The Rutgers bandwagon starts rolling again tonight against Buffalo in the first game of a home season that is entirely sold out, a scalper’s paradise.
The metropolitan New York area hasnÃ¢â‚¬â„¢t had a big-time college football power in decades. Fordham was one, known for the Ã¢â‚¬Å“Seven Blocks of GraniteÃ¢â‚¬? offensive line that included Vince Lombardi and Alex Wojciehowicz in 1936 and 1937.
Army was another, winning national championships in 1944 and 1945, and a share of national titles in 1914 and 1946, and boasting three Heisman winners Ã¢â‚¬â€ Felix Ã¢â‚¬Å“DocÃ¢â‚¬? Blanchard (Ã¢â‚¬Ëœ45), Glenn Davis (Ã¢â‚¬â„¢46) and Pete Dawkins (Ã¢â‚¬Ëœ58). The Cadets were top-25 poll material as recently as the mid-1980s and played in bowl games as recently as 1988 and 1996.
How about Rutgers? How about a laughingstock until last season?
Its previous claim to football fame is that Rutgers beat Princeton 6-4 in the first college football game, Nov. 6, 1869, and it has a very cool statue of a wool-cap-wearing runner outside the stadium to commemorate that moment.
But last year everything clicked. There was the football-earth-shaking home win over Louisville, one of the great sporting events ever played in this area, and if not for a slip-up against Cincinnati and a loss to a very powerful West Virginia, the Knights might have been in the BCS playoffs instead of the Texas Bowl, which they won going away.
So expectations are soaring, as much as the Scarlet KnightsÃ¢â‚¬â„¢ popularity. They have been adopted by a four-state area starved for college football.
Ã¢â‚¬Å“I think the New Jersey-New York-Philadelphia metropolitan areas are event-driven areas,Ã¢â‚¬? Schiano said. Ã¢â‚¬Å“So when your event becomes the event to be at, not only do they embrace it but it almost becomes Ã¢â‚¬Ëœgotta have it.Ã¢â‚¬â„¢ And for somenthing to be Ã¢â‚¬Ëœgotta have itÃ¢â‚¬â„¢ itÃ¢â‚¬â„¢s got to be fun, itÃ¢â‚¬â„¢s got to be winning, itÃ¢â‚¬â„¢s got to be all those things.Ã¢â‚¬?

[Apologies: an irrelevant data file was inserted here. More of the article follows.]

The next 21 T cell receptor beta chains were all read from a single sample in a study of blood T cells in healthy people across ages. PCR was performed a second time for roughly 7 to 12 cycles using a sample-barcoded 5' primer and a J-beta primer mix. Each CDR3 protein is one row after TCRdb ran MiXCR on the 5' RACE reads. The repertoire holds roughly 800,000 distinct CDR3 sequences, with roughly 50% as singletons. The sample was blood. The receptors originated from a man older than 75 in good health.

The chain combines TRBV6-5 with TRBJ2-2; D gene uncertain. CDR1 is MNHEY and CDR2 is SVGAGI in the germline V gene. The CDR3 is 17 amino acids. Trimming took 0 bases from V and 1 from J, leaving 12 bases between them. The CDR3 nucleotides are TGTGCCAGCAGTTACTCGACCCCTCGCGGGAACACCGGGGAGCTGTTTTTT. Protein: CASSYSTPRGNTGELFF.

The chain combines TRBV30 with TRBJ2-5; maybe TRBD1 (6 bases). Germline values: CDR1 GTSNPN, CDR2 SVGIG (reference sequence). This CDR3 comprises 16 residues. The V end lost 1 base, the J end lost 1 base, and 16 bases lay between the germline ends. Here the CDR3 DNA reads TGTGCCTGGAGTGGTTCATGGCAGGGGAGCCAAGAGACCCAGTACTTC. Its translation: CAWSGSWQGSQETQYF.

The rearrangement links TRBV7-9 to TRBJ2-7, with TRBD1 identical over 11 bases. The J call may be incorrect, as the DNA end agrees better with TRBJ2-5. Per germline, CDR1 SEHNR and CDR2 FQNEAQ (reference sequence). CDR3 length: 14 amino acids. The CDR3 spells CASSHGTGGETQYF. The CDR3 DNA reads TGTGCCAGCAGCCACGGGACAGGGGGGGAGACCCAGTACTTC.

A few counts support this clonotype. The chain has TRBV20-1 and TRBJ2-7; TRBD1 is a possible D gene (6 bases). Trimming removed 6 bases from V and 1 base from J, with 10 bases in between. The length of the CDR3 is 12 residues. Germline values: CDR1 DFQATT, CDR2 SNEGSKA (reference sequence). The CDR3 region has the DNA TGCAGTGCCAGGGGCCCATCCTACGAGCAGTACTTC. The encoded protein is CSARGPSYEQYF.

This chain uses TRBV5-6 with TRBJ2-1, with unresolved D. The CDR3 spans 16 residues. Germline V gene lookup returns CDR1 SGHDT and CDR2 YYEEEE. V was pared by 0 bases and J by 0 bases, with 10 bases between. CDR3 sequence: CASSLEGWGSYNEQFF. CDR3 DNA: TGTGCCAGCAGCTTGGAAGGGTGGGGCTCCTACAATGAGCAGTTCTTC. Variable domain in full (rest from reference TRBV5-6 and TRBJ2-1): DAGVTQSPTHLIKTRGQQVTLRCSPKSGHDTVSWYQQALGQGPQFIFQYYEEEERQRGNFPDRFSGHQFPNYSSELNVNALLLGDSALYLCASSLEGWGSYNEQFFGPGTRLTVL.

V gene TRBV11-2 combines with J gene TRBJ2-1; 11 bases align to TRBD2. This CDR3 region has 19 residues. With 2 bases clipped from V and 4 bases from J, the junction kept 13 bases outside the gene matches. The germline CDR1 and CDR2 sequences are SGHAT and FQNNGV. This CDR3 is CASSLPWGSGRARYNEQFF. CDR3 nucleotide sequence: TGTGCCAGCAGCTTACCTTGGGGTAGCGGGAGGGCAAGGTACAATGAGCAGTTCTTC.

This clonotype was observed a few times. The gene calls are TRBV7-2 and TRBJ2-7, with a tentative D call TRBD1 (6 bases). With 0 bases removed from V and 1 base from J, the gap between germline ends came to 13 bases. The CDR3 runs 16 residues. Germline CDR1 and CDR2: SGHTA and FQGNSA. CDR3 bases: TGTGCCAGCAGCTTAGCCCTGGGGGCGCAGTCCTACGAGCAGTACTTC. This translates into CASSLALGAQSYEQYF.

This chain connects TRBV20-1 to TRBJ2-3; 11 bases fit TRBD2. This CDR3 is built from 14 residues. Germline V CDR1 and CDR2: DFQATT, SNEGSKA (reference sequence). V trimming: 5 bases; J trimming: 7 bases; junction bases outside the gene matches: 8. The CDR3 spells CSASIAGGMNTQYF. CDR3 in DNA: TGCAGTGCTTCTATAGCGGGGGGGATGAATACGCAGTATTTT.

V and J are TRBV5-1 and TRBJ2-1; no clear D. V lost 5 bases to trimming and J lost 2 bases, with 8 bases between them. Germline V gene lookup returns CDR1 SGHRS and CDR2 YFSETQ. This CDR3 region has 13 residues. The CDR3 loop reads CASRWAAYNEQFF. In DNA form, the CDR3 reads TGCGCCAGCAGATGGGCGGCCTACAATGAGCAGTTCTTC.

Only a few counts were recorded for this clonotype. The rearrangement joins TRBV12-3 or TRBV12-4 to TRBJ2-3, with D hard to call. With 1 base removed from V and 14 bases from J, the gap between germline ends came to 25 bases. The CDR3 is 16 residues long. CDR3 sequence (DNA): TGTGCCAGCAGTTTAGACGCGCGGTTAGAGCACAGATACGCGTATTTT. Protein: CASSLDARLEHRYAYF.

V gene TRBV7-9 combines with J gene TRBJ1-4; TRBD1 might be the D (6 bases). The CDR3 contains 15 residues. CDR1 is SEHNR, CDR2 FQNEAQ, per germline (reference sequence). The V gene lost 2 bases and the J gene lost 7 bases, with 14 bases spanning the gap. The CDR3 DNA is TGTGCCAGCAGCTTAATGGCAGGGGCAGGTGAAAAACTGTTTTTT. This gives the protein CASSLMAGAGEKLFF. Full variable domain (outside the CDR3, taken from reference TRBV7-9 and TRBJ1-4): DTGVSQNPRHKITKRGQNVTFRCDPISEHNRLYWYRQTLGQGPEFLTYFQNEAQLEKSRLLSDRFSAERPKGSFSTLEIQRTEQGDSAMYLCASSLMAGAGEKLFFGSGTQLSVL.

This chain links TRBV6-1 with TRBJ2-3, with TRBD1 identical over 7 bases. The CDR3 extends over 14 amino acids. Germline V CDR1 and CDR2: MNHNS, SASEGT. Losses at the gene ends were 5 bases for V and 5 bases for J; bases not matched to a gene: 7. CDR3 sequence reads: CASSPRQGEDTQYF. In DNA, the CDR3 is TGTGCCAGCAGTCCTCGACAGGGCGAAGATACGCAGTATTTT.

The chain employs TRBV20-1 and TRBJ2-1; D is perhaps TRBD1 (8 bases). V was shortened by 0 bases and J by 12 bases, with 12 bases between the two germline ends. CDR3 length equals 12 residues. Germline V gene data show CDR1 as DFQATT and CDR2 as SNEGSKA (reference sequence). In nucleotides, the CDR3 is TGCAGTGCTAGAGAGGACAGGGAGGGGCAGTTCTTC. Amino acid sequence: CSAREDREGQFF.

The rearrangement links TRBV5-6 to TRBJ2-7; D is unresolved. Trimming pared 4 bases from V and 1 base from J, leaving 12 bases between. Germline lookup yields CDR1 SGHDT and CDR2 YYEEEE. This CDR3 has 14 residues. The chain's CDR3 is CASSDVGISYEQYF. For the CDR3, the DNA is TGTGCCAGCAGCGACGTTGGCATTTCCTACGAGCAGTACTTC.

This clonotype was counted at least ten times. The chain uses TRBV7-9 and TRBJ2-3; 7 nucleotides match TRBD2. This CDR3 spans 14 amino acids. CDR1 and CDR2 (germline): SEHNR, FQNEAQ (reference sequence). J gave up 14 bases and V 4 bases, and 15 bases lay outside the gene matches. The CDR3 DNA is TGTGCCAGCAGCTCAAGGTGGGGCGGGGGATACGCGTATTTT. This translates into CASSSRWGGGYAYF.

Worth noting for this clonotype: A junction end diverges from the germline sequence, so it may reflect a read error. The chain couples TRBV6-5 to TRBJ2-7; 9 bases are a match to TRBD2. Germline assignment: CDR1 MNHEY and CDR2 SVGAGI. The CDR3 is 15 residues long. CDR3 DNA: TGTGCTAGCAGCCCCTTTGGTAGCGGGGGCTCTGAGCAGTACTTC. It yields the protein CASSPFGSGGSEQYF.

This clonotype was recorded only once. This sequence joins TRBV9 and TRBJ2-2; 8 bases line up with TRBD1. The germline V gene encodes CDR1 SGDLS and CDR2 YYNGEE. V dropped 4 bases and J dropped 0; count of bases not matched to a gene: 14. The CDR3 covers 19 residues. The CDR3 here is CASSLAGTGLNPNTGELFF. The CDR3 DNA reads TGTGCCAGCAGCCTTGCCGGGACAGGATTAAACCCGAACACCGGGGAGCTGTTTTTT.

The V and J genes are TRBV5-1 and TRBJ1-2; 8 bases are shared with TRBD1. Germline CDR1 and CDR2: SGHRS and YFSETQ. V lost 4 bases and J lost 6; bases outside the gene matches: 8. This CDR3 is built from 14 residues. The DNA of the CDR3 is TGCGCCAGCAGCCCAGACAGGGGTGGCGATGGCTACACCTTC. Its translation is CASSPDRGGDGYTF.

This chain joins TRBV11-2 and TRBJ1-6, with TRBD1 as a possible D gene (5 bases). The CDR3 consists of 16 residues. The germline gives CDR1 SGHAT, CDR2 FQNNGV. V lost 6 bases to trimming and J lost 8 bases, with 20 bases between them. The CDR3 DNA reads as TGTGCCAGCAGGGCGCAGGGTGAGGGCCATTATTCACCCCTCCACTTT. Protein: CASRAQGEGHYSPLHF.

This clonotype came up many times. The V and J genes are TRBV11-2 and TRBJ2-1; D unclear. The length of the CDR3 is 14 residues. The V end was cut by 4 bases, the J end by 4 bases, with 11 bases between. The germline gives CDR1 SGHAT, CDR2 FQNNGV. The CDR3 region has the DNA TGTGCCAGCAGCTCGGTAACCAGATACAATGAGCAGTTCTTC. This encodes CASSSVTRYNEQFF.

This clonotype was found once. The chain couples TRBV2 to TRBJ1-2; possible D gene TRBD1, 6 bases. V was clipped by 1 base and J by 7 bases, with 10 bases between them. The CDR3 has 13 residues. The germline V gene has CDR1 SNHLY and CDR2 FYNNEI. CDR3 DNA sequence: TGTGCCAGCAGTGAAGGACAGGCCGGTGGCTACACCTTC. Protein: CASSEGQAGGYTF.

ItÃ¢â‚¬â„¢s always easy to jump aboard a winner. But this team has some extra qualities. It is easy to root for Rutgers.
For one, how can you not like Ray Rice, the undersized superstar who remains humble and team-oriented and fiercely loyal to his family and his New Ro roots? Rutgers has a Heisman Web site dedicated to him (SeeRayRun.com).
How do you not admire a guy like Schiano, who stayed when the U. of Miami came calling?
Or a guy like the graduated Brian Leonard, who planted seeds here? Although NFL-bound himself, he accepted a lesser role as a blocker and pass-catcher when Rice emerged as the featured back.
They also play the right way.
Schiano said that if he werenÃ¢â‚¬â„¢t coach, thatÃ¢â‚¬â„¢s what would make him a fan of this team.
Ã¢â‚¬Å“What IÃ¢â‚¬â„¢d like is the way we carry ourselves, the way we play the game,Ã¢â‚¬? he said. Ã¢â‚¬Å“ItÃ¢â‚¬â„¢s not about individuals. ItÃ¢â‚¬â„¢s about the team. You donÃ¢â‚¬â„¢t see any showboating. People hand the ball to the officials. That kind of stuff. I think thatÃ¢â‚¬â„¢s the way the gameÃ¢â‚¬â„¢s supposed to be played, so I think thereÃ¢â‚¬â„¢s a lot of people out there who enjoy that. In a day and age when itÃ¢â‚¬â„¢s only about Ã¢â‚¬ËœmeÃ¢â‚¬â„¢ this team is really not about Ã¢â‚¬Ëœme.Ã¢â‚¬â„¢ ItÃ¢â‚¬â„¢s about the team, and thatÃ¢â‚¬â„¢s neat.Ã¢â‚¬?